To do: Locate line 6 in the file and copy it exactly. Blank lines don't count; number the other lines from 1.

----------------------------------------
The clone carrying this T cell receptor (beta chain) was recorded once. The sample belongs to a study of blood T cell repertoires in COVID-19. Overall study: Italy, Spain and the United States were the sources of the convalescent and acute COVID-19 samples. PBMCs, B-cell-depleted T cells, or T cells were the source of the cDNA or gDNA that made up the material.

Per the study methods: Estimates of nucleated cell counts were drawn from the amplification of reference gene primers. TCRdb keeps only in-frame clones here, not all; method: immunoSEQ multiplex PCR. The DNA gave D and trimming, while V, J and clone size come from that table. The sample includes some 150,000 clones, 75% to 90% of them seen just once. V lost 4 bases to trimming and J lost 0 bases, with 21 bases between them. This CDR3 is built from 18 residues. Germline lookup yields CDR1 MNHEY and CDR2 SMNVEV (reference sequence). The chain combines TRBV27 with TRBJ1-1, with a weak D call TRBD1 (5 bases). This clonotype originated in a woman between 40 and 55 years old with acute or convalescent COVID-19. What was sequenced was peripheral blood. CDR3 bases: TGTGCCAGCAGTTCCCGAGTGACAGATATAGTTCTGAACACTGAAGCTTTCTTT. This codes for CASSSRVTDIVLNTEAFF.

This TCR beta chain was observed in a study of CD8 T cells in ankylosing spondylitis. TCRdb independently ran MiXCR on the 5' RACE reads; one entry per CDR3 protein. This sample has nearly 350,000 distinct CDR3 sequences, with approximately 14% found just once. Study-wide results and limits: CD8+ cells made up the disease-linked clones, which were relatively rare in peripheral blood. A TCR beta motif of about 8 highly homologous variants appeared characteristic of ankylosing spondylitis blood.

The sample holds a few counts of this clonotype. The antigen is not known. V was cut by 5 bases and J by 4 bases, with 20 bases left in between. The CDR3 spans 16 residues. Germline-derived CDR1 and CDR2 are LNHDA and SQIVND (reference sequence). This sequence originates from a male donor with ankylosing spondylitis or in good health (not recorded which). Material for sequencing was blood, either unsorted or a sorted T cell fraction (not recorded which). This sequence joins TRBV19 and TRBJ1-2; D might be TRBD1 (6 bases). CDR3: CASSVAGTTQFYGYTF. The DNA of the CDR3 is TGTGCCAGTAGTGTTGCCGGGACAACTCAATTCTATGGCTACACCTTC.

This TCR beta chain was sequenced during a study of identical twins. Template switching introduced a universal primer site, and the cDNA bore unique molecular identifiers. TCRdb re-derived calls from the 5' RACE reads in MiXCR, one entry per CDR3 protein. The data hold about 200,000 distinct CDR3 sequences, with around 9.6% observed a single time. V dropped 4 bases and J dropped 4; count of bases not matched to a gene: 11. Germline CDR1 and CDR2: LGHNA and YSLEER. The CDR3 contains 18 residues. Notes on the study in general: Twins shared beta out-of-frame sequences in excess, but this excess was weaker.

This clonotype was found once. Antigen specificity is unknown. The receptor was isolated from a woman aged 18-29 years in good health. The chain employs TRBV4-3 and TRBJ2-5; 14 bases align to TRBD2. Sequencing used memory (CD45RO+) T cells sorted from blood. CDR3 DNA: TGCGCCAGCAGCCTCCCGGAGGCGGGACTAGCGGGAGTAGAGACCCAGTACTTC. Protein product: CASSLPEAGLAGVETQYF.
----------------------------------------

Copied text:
This clonotype was found once. Antigen specificity is unknown. The receptor was isolated from a woman aged 18-29 years in good health. The chain employs TRBV4-3 and TRBJ2-5; 14 bases align to TRBD2. Sequencing used memory (CD45RO+) T cells sorted from blood. CDR3 DNA: TGCGCCAGCAGCCTCCCGGAGGCGGGACTAGCGGGAGTAGAGACCCAGTACTTC. Protein product: CASSLPEAGLAGVETQYF.